Four Airbus A340s aircraft bound for Uzbekistan departed South Africa last week but diverted to Iran and now the country’s authorities said they have bought them.
Various flight trackers confirmed their whereabouts at Tehran’s Imam Khomeini International Airport during the week until Iranian aviation authorities confirmed the buy of wide-bodied, long-range four-engine airliners on Wednesday, December 28, 2022.
Iran’s Civil Aviation Organization
Hassan Khoshkhou, the spokesman for Iran’s Civil Aviation Organization (CAO), stated that the Airbus A340s are “made in France” and had come to the country “in current days”. He stopped short of providing further details on how the airliners were procured and who facilitated the buy.
The 4 A340-300 units – namely MSN 115, 180, 270, and 331 – were formerly operated by Turkish Airlines before their retirement in March and April 2019.
The planes were bought by a company from Hong Kong — AVRO Global – and were later transferred and stored at OR Tambo International Airport in Johannesburg until the end of December.
For the past few years, the aircraft has simply been parked at Johannesburg Airport and were registered in Guernsey. There was not much sign of activity until recently when the aircraft was re-registered in Burkina Faso with new registration codes — XT-AKA, XT-AKB, XT-AKK, and XT-ALM.
South Africa & headed for Uzbekistan but ended up in Iran
The aircraft began their journeys out of South Africa and headed for Uzbekistan but ended up in Iran. The A340s were all produced between 1996 and 2000, so they are 22-26 years old, as are most of the Islamic Republic’s dilapidated travelers fleet because Iran is not permitted to purchase aircraft after the US sanctions, which have banned companies from selling aircraft that include US-made parts.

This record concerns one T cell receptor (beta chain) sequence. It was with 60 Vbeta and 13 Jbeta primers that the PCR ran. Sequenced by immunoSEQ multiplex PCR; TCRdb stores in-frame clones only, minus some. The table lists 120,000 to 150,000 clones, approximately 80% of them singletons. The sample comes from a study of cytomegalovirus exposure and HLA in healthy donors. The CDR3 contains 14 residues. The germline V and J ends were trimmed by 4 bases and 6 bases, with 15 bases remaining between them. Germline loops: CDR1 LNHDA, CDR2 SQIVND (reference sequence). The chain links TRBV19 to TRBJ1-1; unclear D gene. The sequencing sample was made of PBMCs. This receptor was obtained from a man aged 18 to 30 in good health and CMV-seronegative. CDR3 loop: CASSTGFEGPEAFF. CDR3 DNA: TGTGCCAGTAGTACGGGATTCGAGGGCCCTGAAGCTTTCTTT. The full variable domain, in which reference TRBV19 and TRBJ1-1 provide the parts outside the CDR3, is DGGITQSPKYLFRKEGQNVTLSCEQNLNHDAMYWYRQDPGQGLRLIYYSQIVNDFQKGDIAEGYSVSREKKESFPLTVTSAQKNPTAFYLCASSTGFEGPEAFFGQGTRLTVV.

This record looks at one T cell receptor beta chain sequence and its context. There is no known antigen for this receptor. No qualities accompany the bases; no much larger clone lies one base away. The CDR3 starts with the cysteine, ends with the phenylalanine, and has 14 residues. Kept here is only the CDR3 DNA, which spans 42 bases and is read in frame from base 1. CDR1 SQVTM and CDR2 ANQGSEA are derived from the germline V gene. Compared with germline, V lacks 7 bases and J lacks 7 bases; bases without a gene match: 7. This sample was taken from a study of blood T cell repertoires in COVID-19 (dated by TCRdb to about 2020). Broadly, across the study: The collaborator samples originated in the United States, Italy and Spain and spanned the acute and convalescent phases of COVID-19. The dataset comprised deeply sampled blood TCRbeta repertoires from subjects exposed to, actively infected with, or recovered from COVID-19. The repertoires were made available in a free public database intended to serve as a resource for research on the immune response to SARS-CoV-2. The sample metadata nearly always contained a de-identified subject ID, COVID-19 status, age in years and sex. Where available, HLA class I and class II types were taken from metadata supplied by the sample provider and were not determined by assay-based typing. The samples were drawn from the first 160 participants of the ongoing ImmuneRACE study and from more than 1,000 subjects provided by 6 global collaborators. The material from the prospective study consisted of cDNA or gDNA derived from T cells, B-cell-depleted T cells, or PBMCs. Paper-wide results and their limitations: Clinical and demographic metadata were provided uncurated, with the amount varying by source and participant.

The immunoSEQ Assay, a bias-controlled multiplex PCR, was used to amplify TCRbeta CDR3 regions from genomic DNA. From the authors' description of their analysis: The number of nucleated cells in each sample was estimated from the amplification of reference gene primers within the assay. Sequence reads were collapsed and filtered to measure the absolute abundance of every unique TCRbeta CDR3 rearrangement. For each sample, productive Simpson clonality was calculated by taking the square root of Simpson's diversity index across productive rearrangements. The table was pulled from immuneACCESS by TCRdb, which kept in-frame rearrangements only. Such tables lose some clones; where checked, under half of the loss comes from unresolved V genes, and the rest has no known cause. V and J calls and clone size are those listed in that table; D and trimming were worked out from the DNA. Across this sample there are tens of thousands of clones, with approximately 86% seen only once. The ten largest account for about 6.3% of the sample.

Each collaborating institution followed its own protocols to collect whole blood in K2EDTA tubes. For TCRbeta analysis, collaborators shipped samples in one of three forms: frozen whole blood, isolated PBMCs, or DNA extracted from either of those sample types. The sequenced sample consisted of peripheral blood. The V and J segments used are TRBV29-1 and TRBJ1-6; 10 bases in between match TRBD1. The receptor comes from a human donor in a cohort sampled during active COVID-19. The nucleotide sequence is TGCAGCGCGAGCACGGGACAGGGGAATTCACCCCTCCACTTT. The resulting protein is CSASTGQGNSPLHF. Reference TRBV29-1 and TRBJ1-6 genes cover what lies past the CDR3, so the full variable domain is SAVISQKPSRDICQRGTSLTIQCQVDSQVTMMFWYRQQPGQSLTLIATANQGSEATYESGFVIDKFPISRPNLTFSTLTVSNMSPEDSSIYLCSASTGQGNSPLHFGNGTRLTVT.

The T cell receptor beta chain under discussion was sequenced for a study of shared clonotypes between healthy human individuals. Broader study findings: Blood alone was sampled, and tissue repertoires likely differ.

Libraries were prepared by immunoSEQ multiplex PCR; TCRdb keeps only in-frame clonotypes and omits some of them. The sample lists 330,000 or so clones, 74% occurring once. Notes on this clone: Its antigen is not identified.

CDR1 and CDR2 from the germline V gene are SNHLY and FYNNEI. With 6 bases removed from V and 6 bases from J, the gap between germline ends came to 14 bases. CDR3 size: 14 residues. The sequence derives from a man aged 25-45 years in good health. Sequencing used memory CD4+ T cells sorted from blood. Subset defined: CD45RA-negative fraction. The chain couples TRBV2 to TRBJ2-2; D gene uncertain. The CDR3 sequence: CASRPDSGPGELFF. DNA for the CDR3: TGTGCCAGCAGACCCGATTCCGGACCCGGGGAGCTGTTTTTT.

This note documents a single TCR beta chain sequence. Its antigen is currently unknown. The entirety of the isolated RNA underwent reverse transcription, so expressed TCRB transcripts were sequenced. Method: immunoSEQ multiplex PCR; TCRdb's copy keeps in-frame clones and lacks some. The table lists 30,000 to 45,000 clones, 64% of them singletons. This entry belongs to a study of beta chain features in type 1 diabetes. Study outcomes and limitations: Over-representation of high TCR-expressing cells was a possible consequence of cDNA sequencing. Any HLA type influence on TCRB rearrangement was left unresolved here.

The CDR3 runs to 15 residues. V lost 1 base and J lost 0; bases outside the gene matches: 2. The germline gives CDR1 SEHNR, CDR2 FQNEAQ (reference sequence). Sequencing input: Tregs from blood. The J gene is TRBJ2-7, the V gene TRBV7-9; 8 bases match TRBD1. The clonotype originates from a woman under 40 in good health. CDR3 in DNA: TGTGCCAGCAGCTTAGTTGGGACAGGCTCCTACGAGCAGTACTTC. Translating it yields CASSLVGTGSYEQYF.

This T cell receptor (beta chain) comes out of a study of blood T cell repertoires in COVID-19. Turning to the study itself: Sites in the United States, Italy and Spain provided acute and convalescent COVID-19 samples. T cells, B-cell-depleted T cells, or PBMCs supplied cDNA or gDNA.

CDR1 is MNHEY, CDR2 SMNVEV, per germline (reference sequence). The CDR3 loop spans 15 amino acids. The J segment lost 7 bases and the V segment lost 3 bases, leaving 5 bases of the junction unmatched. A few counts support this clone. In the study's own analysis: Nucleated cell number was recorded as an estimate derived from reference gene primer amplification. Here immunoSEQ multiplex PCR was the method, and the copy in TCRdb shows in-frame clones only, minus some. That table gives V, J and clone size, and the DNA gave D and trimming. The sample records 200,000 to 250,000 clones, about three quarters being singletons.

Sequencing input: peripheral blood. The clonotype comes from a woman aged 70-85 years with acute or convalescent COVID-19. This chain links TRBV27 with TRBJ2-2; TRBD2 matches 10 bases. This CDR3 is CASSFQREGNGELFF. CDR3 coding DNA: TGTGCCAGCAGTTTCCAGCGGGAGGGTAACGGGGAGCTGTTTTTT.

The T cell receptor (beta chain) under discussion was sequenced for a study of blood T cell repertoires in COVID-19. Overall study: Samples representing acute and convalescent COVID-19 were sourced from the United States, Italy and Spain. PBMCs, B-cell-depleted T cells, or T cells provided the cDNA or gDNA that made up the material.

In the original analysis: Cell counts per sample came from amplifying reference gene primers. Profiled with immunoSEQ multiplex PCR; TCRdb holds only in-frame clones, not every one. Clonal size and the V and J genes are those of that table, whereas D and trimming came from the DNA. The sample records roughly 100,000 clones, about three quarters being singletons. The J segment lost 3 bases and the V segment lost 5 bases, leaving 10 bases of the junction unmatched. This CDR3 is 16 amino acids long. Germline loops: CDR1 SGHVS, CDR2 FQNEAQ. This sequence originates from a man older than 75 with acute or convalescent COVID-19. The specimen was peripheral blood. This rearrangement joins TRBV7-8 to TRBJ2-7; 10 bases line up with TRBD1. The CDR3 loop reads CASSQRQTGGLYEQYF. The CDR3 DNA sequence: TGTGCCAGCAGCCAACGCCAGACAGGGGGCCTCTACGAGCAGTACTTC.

Iran Air and Mahan Air
This presents a major challenge for Iran Air and Mahan Air, the country’s 2 biggest airlines, which operate outdated fleets, as they can only get planes secondhand.
Even the planes they get secondhand are largely acquired illegitimately through clandestine transactions to circumvent the sanctions. Rumor has it that these four Airbus A340s were bought by Mahan Air, which already flies many Airbus A340s, most of which used to fly for Lufthansa and Virgin Atlantic back in the day.
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In September, an official of Iran’s air travel services stated that the reason behind a shortage of plane tickets and high prices is that more than half of the country’s aircraft are grounded. “Most of the aircraft owned by the airlines are grounded because they require parts and it is impossible to give them after the sanctions,” he stated. He said that only about 120 to 130 airplanes out of about 340 are operational.
Alireza Barkhor, the deputy chairman of the Association of Iranian Airlines, also told the last year 2021 that more than 50 percent of passenger flights are not working due to a shortage of spare parts, particularly engines.
Iran has suffered from shortages of civilian airliners since the 1990s and used a variety of ways to lease older planes or purchase spare parts through intermediaries, but the technical state of its fleet has been deteriorating.
The 2015 nuclear deal (JCPOA) suspended sanctions on purchases of Western aircraft and Iran started talks to purchase new planes from Boeing and Airbus. A few Airbus planes were delivered but the Trump administration never approved the sale of US planes until Washington withdrew from the JCPOA in May 2018.
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